The town of Mandawa in Rajasthan has come a long way since its days as a trading outpost on an ancient caravan route for goods from the Middle East and China but it still remains one of the little known attractions on the tourism map of the state.
But did you know that about 170 km by road from state capital Jaipur, Mandawa can be your springboard into the splendours of Shekhawati, a region known for its splendid painted mansions?
It was their business acumen that found the men from Shekhawati entering into trade with the British and settling down in Calcutta (now Kolkata) and Bombay (now Mumbai). Most of them would remit the money home which was used both for luxurious living and social welfare. On one hand, people had their homesteads painted with murals, as well as with intricate marble work and woodwork. On the other, they built dharamsalas and baolis for public use.
Mandawa, like other towns in the Shekhawati region, is dotted with painted havelis. It is amazing to note that not an inch of the mansion was missed by the artists. From the front porch to the bedrooms, all walls, ceilings, door jambs, window sills, were painted upon. Temples, cenotaphs, even local dharamsalas and baolis were not excluded. With the mansions being lived in by successive generations, the paintings were a study in evolution, from the use of colours to subjects.The murals were based on diverse themes – social and folk tales, stories from the epics, contemporary lifestyles, Raagmala paintings, people from various walks of life, portraits of the merchants’ families, etc. In the later paintings, the European influence, especially in the lifestyle images, became prominent. So do not be surprised if you find motor cars, aeroplanes or gramophones finding a place in the murals.Occupying the heart of the town is the Mandawa Castle (now a luxury hotel). Said to have been built by Thakur Nawal Singh to protect the trade post, it later became the focus around which the town grew up. It has some amazing murals.However, according to local residents, owners of these havelis began to move away starting at the turn of the 20th century. Some left for good while others left them with the caretakers. There was no maintenance and the paintings began to fade away. Even today as you go around the town, you will find many dilapidated buildings with the famous murals peeling off or faded away, the woodwork rotting off.But do remember, once there used to be free entry into most of the havelis but now you have to seek permission from whoever is in charge. You may also have to pay an entry fee for some of the havelis. Some visitors have also said that they had to pay a photography charge. Some of the havelis are also being converted to hotels. A rare home or two has attracted the attention of a conservation artist or a restorer.The town still retains some of its old world appearance. The best way to see the havelis is to negotiate the town’s network of narrow lanes on foot. However, the town could have been more charming with a little more care and maintenance.A sleepy town for the greater part of the year, Mandawa is also known for its Holi celebration.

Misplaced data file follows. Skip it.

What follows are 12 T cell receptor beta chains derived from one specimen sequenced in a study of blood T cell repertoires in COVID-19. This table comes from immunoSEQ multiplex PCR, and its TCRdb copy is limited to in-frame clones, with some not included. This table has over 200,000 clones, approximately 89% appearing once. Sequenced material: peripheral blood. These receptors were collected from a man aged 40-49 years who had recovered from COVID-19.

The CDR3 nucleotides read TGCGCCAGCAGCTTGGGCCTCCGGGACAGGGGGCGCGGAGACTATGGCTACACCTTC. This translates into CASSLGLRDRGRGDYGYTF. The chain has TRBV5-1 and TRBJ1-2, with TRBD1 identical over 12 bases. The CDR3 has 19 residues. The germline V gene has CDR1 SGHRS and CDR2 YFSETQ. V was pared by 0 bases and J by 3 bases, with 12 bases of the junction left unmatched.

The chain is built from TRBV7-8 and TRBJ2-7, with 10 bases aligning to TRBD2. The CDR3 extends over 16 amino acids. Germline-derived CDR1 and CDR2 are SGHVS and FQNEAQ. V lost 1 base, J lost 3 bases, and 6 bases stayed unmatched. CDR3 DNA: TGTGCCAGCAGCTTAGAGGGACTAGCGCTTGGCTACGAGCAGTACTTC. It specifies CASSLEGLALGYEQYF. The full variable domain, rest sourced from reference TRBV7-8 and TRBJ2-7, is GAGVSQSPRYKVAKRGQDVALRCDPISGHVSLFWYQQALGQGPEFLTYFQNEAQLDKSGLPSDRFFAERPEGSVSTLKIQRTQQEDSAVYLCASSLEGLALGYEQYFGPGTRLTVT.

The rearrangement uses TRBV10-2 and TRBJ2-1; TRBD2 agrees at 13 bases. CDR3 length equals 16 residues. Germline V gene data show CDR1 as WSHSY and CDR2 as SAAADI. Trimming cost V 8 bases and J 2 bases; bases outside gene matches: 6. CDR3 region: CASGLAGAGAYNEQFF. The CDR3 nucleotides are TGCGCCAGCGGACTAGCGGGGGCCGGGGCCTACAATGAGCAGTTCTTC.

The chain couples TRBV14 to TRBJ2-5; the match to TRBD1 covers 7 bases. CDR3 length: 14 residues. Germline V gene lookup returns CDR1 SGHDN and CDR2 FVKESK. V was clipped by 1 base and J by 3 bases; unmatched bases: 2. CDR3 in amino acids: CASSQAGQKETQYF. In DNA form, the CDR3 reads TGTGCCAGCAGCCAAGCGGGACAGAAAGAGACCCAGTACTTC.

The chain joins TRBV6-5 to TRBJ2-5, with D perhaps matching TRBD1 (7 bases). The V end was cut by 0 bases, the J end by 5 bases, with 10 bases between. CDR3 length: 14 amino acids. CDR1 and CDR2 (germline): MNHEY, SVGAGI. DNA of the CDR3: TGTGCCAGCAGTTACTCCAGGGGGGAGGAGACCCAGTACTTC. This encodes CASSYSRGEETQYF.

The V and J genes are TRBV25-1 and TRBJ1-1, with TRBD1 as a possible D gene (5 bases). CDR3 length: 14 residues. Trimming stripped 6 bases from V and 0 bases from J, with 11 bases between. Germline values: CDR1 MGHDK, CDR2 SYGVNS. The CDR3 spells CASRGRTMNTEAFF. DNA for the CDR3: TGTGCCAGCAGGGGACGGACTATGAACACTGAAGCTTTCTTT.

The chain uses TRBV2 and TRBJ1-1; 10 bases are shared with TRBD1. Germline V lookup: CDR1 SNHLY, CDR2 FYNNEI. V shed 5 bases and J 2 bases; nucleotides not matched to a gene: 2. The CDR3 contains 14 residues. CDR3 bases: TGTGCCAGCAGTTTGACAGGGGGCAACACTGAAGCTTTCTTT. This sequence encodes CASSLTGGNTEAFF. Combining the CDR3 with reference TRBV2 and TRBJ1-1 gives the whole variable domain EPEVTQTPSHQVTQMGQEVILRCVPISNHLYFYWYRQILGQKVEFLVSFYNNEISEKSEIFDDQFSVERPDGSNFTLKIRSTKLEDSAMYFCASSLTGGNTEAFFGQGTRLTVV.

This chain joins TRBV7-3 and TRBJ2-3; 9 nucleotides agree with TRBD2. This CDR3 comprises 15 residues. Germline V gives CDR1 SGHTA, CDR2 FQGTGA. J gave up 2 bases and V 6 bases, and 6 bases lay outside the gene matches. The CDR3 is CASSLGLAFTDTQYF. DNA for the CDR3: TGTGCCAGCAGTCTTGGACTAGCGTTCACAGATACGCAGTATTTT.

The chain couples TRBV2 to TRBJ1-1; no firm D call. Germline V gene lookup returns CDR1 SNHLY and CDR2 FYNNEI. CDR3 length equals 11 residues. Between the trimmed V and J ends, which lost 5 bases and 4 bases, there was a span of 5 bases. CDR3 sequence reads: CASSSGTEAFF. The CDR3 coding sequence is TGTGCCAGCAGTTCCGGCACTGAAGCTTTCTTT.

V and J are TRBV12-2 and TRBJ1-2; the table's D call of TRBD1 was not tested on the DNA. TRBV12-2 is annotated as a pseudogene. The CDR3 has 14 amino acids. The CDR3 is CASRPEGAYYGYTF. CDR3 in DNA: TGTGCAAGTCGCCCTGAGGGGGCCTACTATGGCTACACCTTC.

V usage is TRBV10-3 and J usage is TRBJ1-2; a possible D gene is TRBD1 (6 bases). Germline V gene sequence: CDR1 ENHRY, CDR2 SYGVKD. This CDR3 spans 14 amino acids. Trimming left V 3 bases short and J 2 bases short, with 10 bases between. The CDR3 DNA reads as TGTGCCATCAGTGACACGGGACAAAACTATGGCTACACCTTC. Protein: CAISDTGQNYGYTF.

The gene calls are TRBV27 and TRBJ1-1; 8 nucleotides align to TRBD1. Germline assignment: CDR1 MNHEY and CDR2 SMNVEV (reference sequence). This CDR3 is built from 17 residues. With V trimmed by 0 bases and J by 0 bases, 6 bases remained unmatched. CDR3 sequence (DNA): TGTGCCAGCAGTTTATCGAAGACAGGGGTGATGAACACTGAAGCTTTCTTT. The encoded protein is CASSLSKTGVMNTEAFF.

Also Read: The Painted Palace of Mandawa